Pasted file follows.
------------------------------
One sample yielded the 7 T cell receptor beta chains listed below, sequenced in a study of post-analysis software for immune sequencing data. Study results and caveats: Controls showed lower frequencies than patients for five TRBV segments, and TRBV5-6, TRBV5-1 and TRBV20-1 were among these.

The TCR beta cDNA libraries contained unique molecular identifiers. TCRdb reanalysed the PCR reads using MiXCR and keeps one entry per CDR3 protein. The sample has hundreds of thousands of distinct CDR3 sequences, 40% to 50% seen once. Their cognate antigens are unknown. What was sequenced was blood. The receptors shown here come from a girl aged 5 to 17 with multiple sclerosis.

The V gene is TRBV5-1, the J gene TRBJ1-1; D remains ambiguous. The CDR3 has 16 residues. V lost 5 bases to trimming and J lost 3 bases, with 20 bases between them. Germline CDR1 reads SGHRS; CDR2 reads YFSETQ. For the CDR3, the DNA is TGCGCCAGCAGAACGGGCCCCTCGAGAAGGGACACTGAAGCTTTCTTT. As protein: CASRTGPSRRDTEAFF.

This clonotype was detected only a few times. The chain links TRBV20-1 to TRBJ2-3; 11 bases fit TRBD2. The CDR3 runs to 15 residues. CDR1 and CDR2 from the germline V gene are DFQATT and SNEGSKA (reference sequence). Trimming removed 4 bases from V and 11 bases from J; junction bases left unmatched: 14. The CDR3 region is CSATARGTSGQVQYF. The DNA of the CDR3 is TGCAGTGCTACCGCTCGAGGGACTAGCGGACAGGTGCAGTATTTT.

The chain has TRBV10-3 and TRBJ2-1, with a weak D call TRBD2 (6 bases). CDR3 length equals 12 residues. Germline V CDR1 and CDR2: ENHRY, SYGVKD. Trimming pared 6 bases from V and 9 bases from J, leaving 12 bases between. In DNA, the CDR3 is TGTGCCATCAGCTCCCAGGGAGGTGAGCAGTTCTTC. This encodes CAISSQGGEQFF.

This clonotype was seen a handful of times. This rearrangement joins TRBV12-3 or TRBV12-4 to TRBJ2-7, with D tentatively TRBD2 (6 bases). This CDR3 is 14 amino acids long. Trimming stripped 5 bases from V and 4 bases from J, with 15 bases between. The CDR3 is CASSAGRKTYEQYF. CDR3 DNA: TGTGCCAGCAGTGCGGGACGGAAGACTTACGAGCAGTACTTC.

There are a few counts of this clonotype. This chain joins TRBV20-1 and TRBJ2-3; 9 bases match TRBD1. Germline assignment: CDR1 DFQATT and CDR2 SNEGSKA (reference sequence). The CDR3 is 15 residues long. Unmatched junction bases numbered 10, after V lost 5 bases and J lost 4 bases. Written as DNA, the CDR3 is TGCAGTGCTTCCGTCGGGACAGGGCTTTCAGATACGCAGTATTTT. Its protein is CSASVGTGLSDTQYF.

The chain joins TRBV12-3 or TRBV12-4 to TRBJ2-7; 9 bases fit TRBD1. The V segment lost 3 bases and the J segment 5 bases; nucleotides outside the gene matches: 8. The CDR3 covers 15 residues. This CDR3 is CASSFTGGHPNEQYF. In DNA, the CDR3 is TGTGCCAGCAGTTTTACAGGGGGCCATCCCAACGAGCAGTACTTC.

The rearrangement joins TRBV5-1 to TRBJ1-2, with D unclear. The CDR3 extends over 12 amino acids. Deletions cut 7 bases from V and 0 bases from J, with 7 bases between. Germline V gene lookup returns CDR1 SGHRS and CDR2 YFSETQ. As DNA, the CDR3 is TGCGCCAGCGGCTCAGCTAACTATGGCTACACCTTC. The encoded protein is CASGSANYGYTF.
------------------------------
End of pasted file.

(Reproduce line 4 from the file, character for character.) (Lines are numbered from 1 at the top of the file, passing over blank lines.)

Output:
This clonotype was detected only a few times. The chain links TRBV20-1 to TRBJ2-3; 11 bases fit TRBD2. The CDR3 runs to 15 residues. CDR1 and CDR2 from the germline V gene are DFQATT and SNEGSKA (reference sequence). Trimming removed 4 bases from V and 11 bases from J; junction bases left unmatched: 14. The CDR3 region is CSATARGTSGQVQYF. The DNA of the CDR3 is TGCAGTGCTACCGCTCGAGGGACTAGCGGACAGGTGCAGTATTTT.